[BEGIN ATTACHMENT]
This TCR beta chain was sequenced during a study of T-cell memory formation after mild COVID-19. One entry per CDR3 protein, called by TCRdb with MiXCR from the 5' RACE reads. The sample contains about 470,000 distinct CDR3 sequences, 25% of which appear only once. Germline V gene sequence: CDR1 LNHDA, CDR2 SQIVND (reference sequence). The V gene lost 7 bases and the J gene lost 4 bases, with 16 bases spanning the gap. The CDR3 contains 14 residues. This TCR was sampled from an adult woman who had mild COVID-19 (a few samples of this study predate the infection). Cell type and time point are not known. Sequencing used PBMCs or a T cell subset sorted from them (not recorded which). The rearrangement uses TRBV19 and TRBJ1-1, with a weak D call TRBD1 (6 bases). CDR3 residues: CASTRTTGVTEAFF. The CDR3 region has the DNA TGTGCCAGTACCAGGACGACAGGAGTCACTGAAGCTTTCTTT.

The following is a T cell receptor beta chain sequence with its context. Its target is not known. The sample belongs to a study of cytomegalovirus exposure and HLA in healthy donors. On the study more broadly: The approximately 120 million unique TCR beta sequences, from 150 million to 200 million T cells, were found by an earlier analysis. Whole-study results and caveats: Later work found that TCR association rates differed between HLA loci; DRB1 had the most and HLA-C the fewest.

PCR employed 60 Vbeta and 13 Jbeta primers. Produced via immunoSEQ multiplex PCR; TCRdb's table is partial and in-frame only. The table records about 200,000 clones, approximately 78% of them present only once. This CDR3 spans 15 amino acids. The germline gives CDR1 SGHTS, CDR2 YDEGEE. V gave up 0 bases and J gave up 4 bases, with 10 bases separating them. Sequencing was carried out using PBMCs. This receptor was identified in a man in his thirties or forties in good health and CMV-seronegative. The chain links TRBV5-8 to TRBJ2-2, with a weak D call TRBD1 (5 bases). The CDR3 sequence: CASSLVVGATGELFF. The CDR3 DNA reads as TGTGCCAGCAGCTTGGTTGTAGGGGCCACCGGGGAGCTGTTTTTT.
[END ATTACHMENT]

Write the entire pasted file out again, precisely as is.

This TCR beta chain was sequenced during a study of T-cell memory formation after mild COVID-19. One entry per CDR3 protein, called by TCRdb with MiXCR from the 5' RACE reads. The sample contains about 470,000 distinct CDR3 sequences, 25% of which appear only once. Germline V gene sequence: CDR1 LNHDA, CDR2 SQIVND (reference sequence). The V gene lost 7 bases and the J gene lost 4 bases, with 16 bases spanning the gap. The CDR3 contains 14 residues. This TCR was sampled from an adult woman who had mild COVID-19 (a few samples of this study predate the infection). Cell type and time point are not known. Sequencing used PBMCs or a T cell subset sorted from them (not recorded which). The rearrangement uses TRBV19 and TRBJ1-1, with a weak D call TRBD1 (6 bases). CDR3 residues: CASTRTTGVTEAFF. The CDR3 region has the DNA TGTGCCAGTACCAGGACGACAGGAGTCACTGAAGCTTTCTTT.

The following is a T cell receptor beta chain sequence with its context. Its target is not known. The sample belongs to a study of cytomegalovirus exposure and HLA in healthy donors. On the study more broadly: The approximately 120 million unique TCR beta sequences, from 150 million to 200 million T cells, were found by an earlier analysis. Whole-study results and caveats: Later work found that TCR association rates differed between HLA loci; DRB1 had the most and HLA-C the fewest.

PCR employed 60 Vbeta and 13 Jbeta primers. Produced via immunoSEQ multiplex PCR; TCRdb's table is partial and in-frame only. The table records about 200,000 clones, approximately 78% of them present only once. This CDR3 spans 15 amino acids. The germline gives CDR1 SGHTS, CDR2 YDEGEE. V gave up 0 bases and J gave up 4 bases, with 10 bases separating them. Sequencing was carried out using PBMCs. This receptor was identified in a man in his thirties or forties in good health and CMV-seronegative. The chain links TRBV5-8 to TRBJ2-2, with a weak D call TRBD1 (5 bases). The CDR3 sequence: CASSLVVGATGELFF. The CDR3 DNA reads as TGTGCCAGCAGCTTGGTTGTAGGGGCCACCGGGGAGCTGTTTTTT.